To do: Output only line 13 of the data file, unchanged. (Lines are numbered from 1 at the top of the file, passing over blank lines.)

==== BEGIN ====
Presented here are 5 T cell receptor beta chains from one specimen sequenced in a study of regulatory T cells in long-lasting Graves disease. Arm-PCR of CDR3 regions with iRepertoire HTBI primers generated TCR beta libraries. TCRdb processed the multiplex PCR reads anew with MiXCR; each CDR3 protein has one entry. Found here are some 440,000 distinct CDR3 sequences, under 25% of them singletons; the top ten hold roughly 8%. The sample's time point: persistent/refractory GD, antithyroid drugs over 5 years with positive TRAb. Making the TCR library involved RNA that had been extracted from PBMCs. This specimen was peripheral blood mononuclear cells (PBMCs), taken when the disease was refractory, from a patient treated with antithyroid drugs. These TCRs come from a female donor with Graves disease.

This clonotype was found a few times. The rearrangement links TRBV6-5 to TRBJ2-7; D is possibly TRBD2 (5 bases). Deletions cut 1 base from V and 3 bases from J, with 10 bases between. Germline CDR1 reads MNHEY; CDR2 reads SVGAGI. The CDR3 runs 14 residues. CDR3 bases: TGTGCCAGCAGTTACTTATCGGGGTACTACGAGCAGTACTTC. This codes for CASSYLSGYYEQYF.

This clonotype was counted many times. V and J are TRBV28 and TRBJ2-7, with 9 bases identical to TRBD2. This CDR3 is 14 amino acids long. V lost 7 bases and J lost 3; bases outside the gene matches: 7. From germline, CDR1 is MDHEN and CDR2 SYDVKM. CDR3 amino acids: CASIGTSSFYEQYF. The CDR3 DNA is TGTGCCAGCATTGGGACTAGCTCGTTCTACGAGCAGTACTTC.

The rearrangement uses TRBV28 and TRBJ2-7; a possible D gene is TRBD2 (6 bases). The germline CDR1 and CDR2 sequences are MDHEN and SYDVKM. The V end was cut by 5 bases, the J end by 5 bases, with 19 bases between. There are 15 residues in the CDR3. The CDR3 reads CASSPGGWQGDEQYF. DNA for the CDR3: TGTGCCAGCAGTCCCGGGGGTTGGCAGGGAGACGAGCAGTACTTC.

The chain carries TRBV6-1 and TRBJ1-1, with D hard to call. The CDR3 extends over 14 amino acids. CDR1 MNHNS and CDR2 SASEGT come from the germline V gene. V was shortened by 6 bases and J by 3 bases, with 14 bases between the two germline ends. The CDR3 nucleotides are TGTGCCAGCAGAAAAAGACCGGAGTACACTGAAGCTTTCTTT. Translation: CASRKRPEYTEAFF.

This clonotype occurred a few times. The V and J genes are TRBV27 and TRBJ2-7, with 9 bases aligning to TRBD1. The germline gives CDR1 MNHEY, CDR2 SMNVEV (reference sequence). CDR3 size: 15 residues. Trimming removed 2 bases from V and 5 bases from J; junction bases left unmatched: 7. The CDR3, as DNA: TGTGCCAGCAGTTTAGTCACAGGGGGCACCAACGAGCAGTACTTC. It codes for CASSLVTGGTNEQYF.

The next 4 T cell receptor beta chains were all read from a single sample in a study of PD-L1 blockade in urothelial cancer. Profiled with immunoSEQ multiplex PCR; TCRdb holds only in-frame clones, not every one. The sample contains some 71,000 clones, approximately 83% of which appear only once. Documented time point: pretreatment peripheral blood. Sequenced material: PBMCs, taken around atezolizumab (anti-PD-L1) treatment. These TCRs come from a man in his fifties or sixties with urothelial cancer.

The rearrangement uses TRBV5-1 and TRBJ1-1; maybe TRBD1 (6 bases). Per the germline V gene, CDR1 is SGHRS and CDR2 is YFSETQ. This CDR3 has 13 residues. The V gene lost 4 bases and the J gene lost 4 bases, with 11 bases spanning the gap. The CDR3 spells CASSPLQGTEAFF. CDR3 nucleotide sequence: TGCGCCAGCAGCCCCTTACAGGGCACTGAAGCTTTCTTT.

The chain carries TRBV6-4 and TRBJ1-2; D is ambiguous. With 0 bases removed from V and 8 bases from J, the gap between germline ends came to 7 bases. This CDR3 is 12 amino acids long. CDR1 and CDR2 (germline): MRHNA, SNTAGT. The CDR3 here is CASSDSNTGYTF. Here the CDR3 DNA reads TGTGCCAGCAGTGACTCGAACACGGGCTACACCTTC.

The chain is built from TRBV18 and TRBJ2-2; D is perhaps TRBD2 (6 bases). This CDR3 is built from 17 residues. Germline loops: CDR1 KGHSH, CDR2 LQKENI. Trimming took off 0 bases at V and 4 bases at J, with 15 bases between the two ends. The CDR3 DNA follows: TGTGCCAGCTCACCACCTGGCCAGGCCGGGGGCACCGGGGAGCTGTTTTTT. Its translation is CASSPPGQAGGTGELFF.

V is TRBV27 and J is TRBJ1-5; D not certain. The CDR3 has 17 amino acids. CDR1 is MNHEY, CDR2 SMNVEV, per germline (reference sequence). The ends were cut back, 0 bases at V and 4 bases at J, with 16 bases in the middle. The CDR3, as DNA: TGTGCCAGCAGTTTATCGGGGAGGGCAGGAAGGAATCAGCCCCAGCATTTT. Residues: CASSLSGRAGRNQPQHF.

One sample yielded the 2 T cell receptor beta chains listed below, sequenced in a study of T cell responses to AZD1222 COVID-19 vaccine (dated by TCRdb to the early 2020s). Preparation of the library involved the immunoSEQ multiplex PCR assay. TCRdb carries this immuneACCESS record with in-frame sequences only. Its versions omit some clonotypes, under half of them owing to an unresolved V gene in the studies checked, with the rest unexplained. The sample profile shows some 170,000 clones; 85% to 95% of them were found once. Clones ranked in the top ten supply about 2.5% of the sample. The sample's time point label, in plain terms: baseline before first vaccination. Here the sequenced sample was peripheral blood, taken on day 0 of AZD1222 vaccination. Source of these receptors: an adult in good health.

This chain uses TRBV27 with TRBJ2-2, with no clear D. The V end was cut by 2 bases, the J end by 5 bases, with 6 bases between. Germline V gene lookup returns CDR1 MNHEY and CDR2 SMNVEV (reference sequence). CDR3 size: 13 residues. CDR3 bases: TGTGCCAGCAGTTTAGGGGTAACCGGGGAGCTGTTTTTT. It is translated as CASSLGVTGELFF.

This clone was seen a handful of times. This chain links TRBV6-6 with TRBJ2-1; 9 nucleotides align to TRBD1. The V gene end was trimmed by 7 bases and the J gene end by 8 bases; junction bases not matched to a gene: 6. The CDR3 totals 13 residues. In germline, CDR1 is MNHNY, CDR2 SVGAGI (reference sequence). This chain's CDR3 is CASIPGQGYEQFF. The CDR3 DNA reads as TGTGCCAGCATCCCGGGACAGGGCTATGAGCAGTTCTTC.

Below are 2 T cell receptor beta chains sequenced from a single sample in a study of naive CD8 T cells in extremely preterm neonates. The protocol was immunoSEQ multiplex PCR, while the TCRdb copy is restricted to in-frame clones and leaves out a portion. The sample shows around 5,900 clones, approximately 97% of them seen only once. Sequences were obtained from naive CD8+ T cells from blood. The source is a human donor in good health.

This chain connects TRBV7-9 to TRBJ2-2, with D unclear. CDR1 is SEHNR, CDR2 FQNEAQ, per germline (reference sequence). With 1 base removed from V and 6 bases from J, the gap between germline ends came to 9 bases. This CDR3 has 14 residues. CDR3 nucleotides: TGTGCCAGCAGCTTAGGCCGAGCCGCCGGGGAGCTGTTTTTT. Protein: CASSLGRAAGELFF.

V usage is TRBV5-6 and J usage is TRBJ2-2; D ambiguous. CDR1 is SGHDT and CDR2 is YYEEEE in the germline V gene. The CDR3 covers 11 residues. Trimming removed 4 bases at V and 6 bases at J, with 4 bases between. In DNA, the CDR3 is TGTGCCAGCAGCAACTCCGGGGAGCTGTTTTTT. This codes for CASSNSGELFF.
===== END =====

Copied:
This chain uses TRBV27 with TRBJ2-2, with no clear D. The V end was cut by 2 bases, the J end by 5 bases, with 6 bases between. Germline V gene lookup returns CDR1 MNHEY and CDR2 SMNVEV (reference sequence). CDR3 size: 13 residues. CDR3 bases: TGTGCCAGCAGTTTAGGGGTAACCGGGGAGCTGTTTTTT. It is translated as CASSLGVTGELFF.